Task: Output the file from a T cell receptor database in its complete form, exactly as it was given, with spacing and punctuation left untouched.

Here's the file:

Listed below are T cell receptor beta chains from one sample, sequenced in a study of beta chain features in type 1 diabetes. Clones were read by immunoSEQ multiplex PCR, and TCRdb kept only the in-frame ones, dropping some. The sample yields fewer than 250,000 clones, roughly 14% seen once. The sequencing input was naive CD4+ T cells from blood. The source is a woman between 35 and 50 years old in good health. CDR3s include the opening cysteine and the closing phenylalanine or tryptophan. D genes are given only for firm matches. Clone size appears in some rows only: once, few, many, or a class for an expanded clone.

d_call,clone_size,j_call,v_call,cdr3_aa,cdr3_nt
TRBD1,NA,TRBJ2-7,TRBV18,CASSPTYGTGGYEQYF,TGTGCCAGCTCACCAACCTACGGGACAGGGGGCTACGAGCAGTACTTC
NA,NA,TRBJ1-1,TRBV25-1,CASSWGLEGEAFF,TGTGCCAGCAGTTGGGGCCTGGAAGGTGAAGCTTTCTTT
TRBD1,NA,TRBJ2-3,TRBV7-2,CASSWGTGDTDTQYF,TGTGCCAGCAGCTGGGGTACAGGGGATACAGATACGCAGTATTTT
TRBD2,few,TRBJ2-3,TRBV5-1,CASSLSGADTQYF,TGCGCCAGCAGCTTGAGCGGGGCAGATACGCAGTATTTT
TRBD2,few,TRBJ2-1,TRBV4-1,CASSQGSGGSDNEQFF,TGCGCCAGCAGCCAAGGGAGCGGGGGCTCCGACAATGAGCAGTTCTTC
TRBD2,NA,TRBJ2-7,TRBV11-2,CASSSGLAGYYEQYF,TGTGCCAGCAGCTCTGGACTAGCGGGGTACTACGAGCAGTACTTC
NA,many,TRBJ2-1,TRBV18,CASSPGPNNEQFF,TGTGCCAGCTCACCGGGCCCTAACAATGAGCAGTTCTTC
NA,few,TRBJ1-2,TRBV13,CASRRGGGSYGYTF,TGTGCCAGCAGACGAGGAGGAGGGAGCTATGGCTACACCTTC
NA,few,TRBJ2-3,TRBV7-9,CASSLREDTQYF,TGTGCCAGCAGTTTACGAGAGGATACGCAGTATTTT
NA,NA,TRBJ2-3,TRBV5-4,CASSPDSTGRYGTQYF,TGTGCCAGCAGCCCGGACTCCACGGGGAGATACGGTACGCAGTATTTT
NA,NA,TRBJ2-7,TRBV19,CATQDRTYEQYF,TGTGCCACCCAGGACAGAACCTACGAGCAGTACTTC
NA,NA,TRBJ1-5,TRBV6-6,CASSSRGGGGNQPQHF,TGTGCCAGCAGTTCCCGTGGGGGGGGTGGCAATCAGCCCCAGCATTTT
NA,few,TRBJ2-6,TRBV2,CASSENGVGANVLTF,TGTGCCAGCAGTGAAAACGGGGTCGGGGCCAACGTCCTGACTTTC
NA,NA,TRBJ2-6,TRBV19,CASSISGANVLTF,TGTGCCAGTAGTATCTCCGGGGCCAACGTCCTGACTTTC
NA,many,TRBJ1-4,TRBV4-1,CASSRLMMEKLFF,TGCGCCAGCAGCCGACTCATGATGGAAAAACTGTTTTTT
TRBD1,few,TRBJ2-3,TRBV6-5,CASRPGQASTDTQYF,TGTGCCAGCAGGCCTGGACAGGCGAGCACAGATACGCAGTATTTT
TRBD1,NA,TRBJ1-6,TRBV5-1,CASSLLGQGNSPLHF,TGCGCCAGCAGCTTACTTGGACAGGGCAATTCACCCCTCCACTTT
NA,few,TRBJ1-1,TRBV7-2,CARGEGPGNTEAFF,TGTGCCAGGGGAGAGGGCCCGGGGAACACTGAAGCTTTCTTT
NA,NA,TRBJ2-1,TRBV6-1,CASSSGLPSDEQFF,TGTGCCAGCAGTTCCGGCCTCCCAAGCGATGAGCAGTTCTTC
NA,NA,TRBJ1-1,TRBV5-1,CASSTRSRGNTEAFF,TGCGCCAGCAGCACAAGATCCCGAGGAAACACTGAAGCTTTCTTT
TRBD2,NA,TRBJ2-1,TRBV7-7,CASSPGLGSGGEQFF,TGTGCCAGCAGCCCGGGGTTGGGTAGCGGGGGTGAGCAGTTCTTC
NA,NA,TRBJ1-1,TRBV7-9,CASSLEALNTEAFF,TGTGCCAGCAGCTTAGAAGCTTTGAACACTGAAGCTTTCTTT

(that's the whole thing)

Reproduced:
Listed below are T cell receptor beta chains from one sample, sequenced in a study of beta chain features in type 1 diabetes. Clones were read by immunoSEQ multiplex PCR, and TCRdb kept only the in-frame ones, dropping some. The sample yields fewer than 250,000 clones, roughly 14% seen once. The sequencing input was naive CD4+ T cells from blood. The source is a woman between 35 and 50 years old in good health. CDR3s include the opening cysteine and the closing phenylalanine or tryptophan. D genes are given only for firm matches. Clone size appears in some rows only: once, few, many, or a class for an expanded clone.

d_call,clone_size,j_call,v_call,cdr3_aa,cdr3_nt
TRBD1,NA,TRBJ2-7,TRBV18,CASSPTYGTGGYEQYF,TGTGCCAGCTCACCAACCTACGGGACAGGGGGCTACGAGCAGTACTTC
NA,NA,TRBJ1-1,TRBV25-1,CASSWGLEGEAFF,TGTGCCAGCAGTTGGGGCCTGGAAGGTGAAGCTTTCTTT
TRBD1,NA,TRBJ2-3,TRBV7-2,CASSWGTGDTDTQYF,TGTGCCAGCAGCTGGGGTACAGGGGATACAGATACGCAGTATTTT
TRBD2,few,TRBJ2-3,TRBV5-1,CASSLSGADTQYF,TGCGCCAGCAGCTTGAGCGGGGCAGATACGCAGTATTTT
TRBD2,few,TRBJ2-1,TRBV4-1,CASSQGSGGSDNEQFF,TGCGCCAGCAGCCAAGGGAGCGGGGGCTCCGACAATGAGCAGTTCTTC
TRBD2,NA,TRBJ2-7,TRBV11-2,CASSSGLAGYYEQYF,TGTGCCAGCAGCTCTGGACTAGCGGGGTACTACGAGCAGTACTTC
NA,many,TRBJ2-1,TRBV18,CASSPGPNNEQFF,TGTGCCAGCTCACCGGGCCCTAACAATGAGCAGTTCTTC
NA,few,TRBJ1-2,TRBV13,CASRRGGGSYGYTF,TGTGCCAGCAGACGAGGAGGAGGGAGCTATGGCTACACCTTC
NA,few,TRBJ2-3,TRBV7-9,CASSLREDTQYF,TGTGCCAGCAGTTTACGAGAGGATACGCAGTATTTT
NA,NA,TRBJ2-3,TRBV5-4,CASSPDSTGRYGTQYF,TGTGCCAGCAGCCCGGACTCCACGGGGAGATACGGTACGCAGTATTTT
NA,NA,TRBJ2-7,TRBV19,CATQDRTYEQYF,TGTGCCACCCAGGACAGAACCTACGAGCAGTACTTC
NA,NA,TRBJ1-5,TRBV6-6,CASSSRGGGGNQPQHF,TGTGCCAGCAGTTCCCGTGGGGGGGGTGGCAATCAGCCCCAGCATTTT
NA,few,TRBJ2-6,TRBV2,CASSENGVGANVLTF,TGTGCCAGCAGTGAAAACGGGGTCGGGGCCAACGTCCTGACTTTC
NA,NA,TRBJ2-6,TRBV19,CASSISGANVLTF,TGTGCCAGTAGTATCTCCGGGGCCAACGTCCTGACTTTC
NA,many,TRBJ1-4,TRBV4-1,CASSRLMMEKLFF,TGCGCCAGCAGCCGACTCATGATGGAAAAACTGTTTTTT
TRBD1,few,TRBJ2-3,TRBV6-5,CASRPGQASTDTQYF,TGTGCCAGCAGGCCTGGACAGGCGAGCACAGATACGCAGTATTTT
TRBD1,NA,TRBJ1-6,TRBV5-1,CASSLLGQGNSPLHF,TGCGCCAGCAGCTTACTTGGACAGGGCAATTCACCCCTCCACTTT
NA,few,TRBJ1-1,TRBV7-2,CARGEGPGNTEAFF,TGTGCCAGGGGAGAGGGCCCGGGGAACACTGAAGCTTTCTTT
NA,NA,TRBJ2-1,TRBV6-1,CASSSGLPSDEQFF,TGTGCCAGCAGTTCCGGCCTCCCAAGCGATGAGCAGTTCTTC
NA,NA,TRBJ1-1,TRBV5-1,CASSTRSRGNTEAFF,TGCGCCAGCAGCACAAGATCCCGAGGAAACACTGAAGCTTTCTTT
TRBD2,NA,TRBJ2-1,TRBV7-7,CASSPGLGSGGEQFF,TGTGCCAGCAGCCCGGGGTTGGGTAGCGGGGGTGAGCAGTTCTTC
NA,NA,TRBJ1-1,TRBV7-9,CASSLEALNTEAFF,TGTGCCAGCAGCTTAGAAGCTTTGAACACTGAAGCTTTCTTT